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Webb telescope spots a star on the brink of exploding

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The James Webb Space Telescope has spotted a rare and tumultuous sight 15,000 light-years away from Earth.

The space observatory captured a scintillating image of a Wolf-Rayet star called WR 124 in the Sagittarius constellation. Wolf-Rayet stars are some of the most luminous and massive stars in the universe.

Some stars briefly become a Wolf-Rayet before they explode in a supernova, so it's rare for astronomers to spot them.

Wolf-Rayet stars are known to be efficient dust producers, and the Mid-Infrared Instrument (MIRI) on NASA's James Webb Space Telescope shows this to great effect. Cooler cosmic dust glows at the longer mid-infrared wavelengths, displaying the structure of WR 124's nebula. The nebula is made of material cast off from the aging star in random ejections, and from dust produced in the ensuing turbulence. This brilliant stage of mass loss precedes the star's eventual supernova, when nuclear fusion in its core stops and the pressure of gravity causes it to collapse in on itself, and then explode. As MIRI demonstrates here, Webb will help astronomers to explore questions that were previously only left to theory about how much dust stars like this create before exploding in a supernova, and how much of that dust is large enough to survive the blast and go on to serve as building blocks of future stars and planets. Space Telescope Science Institut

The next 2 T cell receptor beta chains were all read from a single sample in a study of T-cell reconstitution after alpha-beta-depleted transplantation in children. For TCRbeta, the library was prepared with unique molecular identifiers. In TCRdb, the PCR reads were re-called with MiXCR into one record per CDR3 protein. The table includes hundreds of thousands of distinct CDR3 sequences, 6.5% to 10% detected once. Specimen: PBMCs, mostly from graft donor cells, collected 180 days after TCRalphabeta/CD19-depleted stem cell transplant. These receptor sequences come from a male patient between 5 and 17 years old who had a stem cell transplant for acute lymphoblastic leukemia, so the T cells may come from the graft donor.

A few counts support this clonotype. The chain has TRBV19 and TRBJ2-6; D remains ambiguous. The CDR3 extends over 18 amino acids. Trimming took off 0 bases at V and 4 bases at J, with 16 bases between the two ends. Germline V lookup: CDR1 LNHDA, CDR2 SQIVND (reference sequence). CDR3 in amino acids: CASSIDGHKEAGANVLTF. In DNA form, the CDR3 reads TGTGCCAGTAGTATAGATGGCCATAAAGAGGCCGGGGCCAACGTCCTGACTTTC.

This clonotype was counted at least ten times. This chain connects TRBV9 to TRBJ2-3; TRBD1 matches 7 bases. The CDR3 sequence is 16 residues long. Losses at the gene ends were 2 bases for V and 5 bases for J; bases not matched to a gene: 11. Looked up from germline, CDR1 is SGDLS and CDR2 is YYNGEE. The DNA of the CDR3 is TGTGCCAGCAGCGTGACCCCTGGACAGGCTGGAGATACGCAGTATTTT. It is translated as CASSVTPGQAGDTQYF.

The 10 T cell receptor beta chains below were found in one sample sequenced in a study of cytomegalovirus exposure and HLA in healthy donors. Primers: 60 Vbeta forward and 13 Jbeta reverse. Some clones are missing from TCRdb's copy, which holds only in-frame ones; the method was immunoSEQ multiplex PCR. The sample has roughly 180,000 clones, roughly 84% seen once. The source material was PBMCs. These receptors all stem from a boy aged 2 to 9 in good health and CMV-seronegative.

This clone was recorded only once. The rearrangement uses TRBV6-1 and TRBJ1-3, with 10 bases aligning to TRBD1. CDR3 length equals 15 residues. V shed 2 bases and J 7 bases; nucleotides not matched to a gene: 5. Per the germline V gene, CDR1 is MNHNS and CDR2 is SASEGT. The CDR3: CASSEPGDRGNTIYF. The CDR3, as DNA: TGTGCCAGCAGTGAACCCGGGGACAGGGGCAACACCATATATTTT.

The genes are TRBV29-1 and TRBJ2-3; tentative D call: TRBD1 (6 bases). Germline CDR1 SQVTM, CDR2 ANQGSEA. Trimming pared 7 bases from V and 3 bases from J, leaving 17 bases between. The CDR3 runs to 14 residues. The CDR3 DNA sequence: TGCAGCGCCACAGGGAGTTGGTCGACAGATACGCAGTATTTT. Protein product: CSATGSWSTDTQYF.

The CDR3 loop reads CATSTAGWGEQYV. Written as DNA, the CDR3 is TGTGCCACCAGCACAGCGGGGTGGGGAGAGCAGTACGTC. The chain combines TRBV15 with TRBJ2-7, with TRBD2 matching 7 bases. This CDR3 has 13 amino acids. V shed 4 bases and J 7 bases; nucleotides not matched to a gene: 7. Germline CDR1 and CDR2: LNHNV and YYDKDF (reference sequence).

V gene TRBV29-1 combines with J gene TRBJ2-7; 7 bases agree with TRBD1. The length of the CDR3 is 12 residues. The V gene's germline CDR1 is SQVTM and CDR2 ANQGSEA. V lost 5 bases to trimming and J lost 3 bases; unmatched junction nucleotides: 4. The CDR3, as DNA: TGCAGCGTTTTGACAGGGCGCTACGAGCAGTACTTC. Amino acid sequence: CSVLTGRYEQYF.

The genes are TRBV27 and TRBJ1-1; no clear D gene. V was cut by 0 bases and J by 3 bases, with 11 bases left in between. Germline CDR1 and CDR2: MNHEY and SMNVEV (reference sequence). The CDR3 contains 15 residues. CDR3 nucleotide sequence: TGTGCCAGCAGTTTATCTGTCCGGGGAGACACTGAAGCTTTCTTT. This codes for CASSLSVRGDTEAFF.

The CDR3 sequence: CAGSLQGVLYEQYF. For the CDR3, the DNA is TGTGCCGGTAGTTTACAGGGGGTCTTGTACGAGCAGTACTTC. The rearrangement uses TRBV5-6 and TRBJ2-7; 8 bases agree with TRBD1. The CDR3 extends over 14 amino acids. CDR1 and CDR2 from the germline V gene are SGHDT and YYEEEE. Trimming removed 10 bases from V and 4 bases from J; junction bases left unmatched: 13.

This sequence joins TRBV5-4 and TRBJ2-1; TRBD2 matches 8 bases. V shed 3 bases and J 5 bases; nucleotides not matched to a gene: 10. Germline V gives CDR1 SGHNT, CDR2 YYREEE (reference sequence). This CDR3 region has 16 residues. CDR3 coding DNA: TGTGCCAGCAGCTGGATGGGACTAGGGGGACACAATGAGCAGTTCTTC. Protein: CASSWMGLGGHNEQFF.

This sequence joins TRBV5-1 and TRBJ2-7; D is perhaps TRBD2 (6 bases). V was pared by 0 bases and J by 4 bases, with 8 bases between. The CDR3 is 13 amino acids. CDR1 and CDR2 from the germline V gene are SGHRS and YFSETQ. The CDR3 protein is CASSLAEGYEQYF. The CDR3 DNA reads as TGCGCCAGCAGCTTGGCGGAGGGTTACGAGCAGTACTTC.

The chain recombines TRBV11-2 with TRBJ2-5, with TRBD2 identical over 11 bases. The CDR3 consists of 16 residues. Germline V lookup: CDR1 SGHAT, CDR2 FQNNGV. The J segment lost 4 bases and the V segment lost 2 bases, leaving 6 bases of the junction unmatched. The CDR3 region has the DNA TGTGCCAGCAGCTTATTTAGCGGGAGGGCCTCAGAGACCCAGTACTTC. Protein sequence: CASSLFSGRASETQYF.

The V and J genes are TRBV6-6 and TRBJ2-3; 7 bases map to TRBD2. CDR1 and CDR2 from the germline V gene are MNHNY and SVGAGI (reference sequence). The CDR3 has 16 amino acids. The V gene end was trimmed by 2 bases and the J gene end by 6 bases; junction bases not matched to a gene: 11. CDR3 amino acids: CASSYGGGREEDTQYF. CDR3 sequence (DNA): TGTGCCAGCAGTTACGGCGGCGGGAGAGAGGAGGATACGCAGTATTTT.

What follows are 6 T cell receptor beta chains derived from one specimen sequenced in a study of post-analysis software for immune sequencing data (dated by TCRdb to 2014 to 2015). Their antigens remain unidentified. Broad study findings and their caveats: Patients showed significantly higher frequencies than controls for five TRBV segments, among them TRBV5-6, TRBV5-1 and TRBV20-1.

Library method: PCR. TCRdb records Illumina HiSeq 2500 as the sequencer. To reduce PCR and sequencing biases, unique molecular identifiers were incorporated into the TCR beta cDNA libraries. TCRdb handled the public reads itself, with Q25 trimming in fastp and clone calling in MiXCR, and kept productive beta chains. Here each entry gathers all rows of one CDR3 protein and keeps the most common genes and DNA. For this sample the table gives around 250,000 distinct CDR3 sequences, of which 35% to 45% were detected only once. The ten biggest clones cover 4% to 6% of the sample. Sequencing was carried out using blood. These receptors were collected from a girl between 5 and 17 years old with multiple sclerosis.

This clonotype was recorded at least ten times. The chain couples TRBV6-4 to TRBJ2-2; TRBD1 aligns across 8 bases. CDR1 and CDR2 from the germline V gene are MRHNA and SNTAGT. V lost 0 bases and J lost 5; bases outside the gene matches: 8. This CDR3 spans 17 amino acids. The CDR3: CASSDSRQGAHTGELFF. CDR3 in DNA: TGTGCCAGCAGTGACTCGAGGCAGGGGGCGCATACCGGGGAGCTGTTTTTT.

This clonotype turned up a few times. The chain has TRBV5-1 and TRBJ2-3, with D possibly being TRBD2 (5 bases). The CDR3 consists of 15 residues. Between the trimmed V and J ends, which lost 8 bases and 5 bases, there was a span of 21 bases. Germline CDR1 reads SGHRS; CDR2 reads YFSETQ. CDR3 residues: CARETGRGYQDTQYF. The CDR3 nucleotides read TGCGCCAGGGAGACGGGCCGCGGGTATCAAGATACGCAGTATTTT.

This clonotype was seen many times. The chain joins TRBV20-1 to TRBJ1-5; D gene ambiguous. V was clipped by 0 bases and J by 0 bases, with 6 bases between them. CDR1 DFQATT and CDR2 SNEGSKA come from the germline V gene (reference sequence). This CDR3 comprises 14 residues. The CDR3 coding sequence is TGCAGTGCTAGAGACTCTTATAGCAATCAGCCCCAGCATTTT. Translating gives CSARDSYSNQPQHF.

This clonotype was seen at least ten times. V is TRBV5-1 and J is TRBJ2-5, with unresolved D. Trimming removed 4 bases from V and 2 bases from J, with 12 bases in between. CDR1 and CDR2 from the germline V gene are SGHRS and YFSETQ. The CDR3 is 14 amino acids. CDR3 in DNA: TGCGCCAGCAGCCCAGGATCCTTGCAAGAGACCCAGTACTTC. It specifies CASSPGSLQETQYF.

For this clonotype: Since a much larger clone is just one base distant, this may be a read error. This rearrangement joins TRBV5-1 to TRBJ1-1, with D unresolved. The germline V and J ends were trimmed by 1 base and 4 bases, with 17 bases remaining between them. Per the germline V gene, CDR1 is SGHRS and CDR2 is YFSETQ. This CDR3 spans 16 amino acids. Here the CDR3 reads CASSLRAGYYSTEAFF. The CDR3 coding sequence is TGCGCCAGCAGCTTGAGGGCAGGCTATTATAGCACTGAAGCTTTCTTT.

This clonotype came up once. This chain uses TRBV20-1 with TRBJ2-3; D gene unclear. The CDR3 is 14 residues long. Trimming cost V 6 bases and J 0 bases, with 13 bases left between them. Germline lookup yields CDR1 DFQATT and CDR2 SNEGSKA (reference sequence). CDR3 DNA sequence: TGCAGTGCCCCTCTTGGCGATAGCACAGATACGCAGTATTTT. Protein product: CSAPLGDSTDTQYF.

The big, bright stars burn through their fuel, like hydrogen over a few hundred thousand years — which is a short time, astronomically speaking. The stars release their outer layers in rings of gas and dust. Then, they explode.

The Webb telescope glimpsed WR 124 during some of its first scientific observations in June 2022. The new image, released by NASA on Tuesday at the South by Southwest Conference in Austin, Texas, reveals unprecedented details in infrared light, which is invisible to the human eye.

The star, surrounded by a halo of glowing gas and dust, shines at the center of the image.

The Wolf-Rayet star observed by Webb is 30 times the mass of our sun, which has a mass of about 333,000 Earths. So far, WR 124 has shed about 10 suns' worth of material, creating the cool, glowing gas and cosmic dust seen in the image.

On Earth, dust is regarded as an annoyance that needs to be cleaned up. But cosmic dust across the universe swirls together with gas to form stars, planets and the very building blocks of life.

Astronomers are trying to understand why there is more dust in the universe than their theories can explain, and tools like the Webb telescope could shed new light on this astronomical ingredient.

The observatory can both see and see through dust using its observational capabilities in infrared wavelengths of light, including the brightness of the WR 124 star, the details of the gas surrounding it and the clumpy structure of the ejected stellar material in the halo.

Studying stars like WR 124 with Webb helps astronomers understand what happened in the early days of the universe, when dying stars exploded and released heavy elements that ended up on Earth and inside our own bodies.

"At the end of a star's life, they shed their outer layers out into the rest of the universe," said Dr. Amber Straughn, astrophysicist at NASA's Goddard Space Flight Center and Deputy Project Scientist for the Webb telescope's science communications, at the conference.

"I think this is one of the most beautiful concepts in all of astronomy. This is Carl Sagan's stardust concept, the fact that the iron in your blood and the calcium in your bones was literally forged inside of a star that exploded billions of years ago. And that's what we're seeing in this new image. That dust is spreading out into the cosmos and will eventually create planets. And this is how we got here, in fact."

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